Roar greets bill to ban risky animals
Jim Nesbitt, Staff Writer
The bill would ban private ownership of animals deemed "inherently dangerous," including lions, tigers, apes, monkeys and venomous snakes not indigenous to
Several weeks ago, the bill appeared to be dead, bottled up in a committee that kept it from meeting the legislature’s "crossover" deadline.
But the bill’s sponsor, Sen. Ed Jones, a Democrat from
"I’m not going to put anybody out of business," Jones said. "I’m not going to ban all animals. I just want to make sure what we have are kept for properly."
Jones said his primary purpose is to outlaw the keeping of tigers, lions and other larger, dangerous carnivores in "backyard" cages by people with little or no training.
This is the latest twist in a legislative initiative started after a 10-year-old
Roger Bone is a lobbyist hired by the group backing the bill, the Animal Protection Institute of Sacramento,
Opponents of Jones’ bill say the API-backed measure reaches far beyond the threat posed by risky critters kept in the backyard. They say it threatens serious reptile collectors, people who use exotic animals in traveling education programs for schools, and small, private institutions such as the Cape Fear Serpentarium in
"If this bill has been redrafted to keep Billy Bob from keeping a tiger chained in the backyard or a rattlesnake in a glass case, we can stand behind that," said Tanith Tyrr, reptile curator at the serpentarium. "But I’m afraid because we know who wrote this bill. They’re trying to push something through to prevent legitimate professionals from keeping and helping these animals."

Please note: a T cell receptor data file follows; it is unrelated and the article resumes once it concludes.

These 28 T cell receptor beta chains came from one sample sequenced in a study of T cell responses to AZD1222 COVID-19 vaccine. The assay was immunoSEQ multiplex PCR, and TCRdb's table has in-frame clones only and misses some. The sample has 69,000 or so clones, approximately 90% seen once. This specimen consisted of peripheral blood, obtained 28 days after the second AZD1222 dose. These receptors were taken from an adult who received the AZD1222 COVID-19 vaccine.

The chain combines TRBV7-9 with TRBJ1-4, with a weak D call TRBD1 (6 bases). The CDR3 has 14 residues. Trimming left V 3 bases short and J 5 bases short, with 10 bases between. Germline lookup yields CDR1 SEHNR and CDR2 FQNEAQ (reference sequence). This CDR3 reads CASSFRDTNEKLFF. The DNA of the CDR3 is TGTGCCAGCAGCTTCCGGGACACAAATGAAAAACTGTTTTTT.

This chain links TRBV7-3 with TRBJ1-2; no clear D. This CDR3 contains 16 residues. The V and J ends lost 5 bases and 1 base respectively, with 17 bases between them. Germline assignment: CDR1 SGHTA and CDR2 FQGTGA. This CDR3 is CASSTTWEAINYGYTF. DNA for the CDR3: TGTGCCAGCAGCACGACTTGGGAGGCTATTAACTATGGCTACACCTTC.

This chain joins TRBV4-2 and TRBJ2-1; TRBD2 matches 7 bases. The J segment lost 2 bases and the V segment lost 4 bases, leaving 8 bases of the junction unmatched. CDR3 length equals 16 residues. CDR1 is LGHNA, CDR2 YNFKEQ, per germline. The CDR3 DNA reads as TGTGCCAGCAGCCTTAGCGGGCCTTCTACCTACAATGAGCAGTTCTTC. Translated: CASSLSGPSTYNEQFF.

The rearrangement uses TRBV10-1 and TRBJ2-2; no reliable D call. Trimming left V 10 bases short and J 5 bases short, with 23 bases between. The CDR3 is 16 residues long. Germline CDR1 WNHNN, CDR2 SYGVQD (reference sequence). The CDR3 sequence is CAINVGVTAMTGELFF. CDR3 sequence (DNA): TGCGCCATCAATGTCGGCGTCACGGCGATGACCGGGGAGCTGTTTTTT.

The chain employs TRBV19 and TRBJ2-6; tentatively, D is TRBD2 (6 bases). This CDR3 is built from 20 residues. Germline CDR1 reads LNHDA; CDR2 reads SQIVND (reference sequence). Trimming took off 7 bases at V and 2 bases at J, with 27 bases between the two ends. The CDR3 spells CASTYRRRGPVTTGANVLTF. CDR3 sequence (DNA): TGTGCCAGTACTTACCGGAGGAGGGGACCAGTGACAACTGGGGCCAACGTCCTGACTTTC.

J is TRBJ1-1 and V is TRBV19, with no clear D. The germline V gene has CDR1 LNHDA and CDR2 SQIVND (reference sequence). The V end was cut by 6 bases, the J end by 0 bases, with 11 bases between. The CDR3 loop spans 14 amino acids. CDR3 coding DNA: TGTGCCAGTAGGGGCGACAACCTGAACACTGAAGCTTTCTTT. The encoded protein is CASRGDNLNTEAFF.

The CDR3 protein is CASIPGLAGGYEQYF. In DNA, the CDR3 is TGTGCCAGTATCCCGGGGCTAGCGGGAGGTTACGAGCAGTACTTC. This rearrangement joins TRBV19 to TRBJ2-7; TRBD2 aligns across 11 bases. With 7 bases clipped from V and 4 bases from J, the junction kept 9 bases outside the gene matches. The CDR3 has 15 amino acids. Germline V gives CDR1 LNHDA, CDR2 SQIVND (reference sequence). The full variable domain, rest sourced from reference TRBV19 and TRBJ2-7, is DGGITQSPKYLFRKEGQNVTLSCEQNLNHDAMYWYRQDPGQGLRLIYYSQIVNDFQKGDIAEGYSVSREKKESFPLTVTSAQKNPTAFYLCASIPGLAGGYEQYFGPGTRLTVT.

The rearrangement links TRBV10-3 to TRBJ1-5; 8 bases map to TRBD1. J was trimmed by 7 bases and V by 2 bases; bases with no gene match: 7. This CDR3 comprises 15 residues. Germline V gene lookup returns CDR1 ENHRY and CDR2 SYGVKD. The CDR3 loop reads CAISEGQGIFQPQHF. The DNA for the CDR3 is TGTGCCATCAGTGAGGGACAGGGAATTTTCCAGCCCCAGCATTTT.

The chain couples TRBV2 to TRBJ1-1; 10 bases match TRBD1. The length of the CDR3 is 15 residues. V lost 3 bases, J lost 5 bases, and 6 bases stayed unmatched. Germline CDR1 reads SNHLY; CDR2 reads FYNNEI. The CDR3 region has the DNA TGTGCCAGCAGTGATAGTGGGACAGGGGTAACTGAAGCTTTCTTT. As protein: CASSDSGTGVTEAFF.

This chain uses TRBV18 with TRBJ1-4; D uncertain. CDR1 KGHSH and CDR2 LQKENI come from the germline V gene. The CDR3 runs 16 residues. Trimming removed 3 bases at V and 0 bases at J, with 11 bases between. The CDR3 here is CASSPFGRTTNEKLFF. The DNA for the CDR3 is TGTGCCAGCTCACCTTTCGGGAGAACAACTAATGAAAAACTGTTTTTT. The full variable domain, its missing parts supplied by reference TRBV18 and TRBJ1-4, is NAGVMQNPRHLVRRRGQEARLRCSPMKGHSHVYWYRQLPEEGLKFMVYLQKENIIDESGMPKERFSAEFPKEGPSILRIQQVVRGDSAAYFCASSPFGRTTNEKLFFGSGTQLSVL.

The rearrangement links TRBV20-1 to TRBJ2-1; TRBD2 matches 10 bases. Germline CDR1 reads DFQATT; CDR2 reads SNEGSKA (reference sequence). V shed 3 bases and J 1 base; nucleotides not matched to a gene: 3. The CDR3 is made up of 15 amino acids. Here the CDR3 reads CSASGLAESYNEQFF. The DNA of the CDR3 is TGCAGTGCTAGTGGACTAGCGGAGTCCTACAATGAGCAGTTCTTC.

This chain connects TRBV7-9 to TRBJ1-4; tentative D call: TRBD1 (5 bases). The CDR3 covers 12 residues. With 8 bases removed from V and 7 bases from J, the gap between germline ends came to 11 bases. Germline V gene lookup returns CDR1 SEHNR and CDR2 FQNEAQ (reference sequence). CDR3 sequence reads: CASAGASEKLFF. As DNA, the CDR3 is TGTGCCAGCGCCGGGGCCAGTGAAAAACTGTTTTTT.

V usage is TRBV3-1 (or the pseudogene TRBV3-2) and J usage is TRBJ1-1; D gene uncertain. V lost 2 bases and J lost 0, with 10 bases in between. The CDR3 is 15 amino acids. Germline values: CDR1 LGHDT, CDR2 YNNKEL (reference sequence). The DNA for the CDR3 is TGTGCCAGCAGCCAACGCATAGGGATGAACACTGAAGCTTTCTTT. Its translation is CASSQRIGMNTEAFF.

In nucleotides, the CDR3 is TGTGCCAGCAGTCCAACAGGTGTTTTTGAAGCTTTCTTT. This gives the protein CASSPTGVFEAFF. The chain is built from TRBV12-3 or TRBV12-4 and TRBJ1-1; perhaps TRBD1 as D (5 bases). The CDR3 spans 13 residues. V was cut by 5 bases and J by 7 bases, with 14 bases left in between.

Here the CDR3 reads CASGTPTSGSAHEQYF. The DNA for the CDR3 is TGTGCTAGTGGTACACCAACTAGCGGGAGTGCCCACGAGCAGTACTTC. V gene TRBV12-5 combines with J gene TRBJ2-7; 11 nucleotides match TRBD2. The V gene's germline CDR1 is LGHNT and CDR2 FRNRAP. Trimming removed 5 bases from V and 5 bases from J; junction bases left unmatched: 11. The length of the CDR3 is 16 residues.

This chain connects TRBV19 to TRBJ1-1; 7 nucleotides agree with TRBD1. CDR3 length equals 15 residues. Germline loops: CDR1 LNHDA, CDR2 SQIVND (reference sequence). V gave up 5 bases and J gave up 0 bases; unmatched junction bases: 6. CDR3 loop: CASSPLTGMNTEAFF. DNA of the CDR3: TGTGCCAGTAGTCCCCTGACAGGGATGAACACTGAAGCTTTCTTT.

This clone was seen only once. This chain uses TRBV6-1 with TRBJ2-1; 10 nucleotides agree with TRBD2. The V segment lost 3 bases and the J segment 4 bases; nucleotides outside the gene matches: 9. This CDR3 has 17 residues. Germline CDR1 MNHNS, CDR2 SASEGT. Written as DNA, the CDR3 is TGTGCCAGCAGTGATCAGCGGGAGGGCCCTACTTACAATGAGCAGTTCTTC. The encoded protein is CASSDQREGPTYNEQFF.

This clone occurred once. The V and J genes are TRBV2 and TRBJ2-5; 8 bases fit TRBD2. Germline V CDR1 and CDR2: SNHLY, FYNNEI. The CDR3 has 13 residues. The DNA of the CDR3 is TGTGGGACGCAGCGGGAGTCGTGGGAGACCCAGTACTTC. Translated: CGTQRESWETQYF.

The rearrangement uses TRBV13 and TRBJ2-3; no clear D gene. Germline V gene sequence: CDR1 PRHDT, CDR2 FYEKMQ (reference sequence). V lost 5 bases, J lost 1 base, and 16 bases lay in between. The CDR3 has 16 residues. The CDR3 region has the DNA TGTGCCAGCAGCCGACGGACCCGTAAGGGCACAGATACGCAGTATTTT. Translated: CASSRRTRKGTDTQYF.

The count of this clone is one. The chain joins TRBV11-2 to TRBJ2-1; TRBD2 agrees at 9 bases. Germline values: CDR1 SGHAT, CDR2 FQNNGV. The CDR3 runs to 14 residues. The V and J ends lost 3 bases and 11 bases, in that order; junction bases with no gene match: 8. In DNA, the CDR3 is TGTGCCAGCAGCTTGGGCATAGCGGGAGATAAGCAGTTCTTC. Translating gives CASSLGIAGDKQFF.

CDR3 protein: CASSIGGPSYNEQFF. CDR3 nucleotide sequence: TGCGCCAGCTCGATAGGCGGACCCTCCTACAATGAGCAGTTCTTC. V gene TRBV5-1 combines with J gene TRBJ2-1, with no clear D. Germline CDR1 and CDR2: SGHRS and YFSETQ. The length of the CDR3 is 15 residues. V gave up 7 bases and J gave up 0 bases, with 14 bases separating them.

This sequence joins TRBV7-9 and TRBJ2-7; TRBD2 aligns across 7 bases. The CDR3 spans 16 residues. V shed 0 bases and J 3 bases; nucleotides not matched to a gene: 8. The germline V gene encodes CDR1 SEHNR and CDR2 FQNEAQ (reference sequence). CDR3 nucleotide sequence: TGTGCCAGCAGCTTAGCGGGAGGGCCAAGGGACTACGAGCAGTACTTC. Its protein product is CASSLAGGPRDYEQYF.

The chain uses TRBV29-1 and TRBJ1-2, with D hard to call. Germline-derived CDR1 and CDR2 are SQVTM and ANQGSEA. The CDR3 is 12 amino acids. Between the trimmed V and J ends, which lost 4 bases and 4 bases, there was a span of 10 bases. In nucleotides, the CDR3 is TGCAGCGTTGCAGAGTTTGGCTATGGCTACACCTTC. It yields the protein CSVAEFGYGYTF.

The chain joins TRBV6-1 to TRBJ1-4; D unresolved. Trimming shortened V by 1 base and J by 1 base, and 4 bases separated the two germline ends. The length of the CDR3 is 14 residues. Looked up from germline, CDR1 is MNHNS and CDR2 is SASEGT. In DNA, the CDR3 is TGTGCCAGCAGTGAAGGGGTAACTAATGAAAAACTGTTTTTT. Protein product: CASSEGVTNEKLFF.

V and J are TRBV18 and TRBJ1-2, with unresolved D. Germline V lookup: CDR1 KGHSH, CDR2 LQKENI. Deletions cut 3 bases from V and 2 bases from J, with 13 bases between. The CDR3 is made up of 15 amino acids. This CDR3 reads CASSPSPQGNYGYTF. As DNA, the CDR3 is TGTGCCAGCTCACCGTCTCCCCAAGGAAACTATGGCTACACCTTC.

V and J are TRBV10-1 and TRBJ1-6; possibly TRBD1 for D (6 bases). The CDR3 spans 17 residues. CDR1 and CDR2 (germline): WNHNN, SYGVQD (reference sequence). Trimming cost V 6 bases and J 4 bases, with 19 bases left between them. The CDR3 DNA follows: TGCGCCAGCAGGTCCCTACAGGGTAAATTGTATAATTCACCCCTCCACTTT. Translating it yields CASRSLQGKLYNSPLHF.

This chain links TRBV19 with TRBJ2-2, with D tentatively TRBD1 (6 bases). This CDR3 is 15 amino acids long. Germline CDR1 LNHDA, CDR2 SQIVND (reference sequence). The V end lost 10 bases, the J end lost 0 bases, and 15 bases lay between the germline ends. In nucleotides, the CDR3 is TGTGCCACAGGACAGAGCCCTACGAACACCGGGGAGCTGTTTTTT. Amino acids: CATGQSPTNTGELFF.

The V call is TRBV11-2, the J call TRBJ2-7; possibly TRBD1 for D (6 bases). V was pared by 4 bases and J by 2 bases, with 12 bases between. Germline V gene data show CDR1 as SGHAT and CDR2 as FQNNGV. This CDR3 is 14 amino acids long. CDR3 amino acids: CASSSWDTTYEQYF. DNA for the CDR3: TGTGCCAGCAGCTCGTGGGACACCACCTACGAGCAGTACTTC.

Jones said he has drafted changes to the bill to address these concerns and promised to remove four large constrictor snakes and venomous snakes that aren’t indigenous to
"Reptiles are not what’s killing us out here," he said "It’s the person who has his tiger running around and not properly caged."
Opponents of Jones’ bill are also critical of a legislative study committee headed by officials at the
"It’s a little curious to me why this is being pushed so hard when there’s no one in North Carolina except the zoo and API pushing it so heavily," said Mary Ann McBride, assistant state veterinarian and member of the study committee. "Do we really want a
But Dr. David Jones, zoo director, said the API-backed bill and the study committee aren’t a coordinated effort. Jones said that, as a state agency, the zoo doesn’t support specific bills, but he thinks it’s important to restrict the ownership of exotic animals and establish higher standards for zoos and sanctuaries.
Staff writer Jim Nesbitt can be reached at 829-8955 or email@example.com.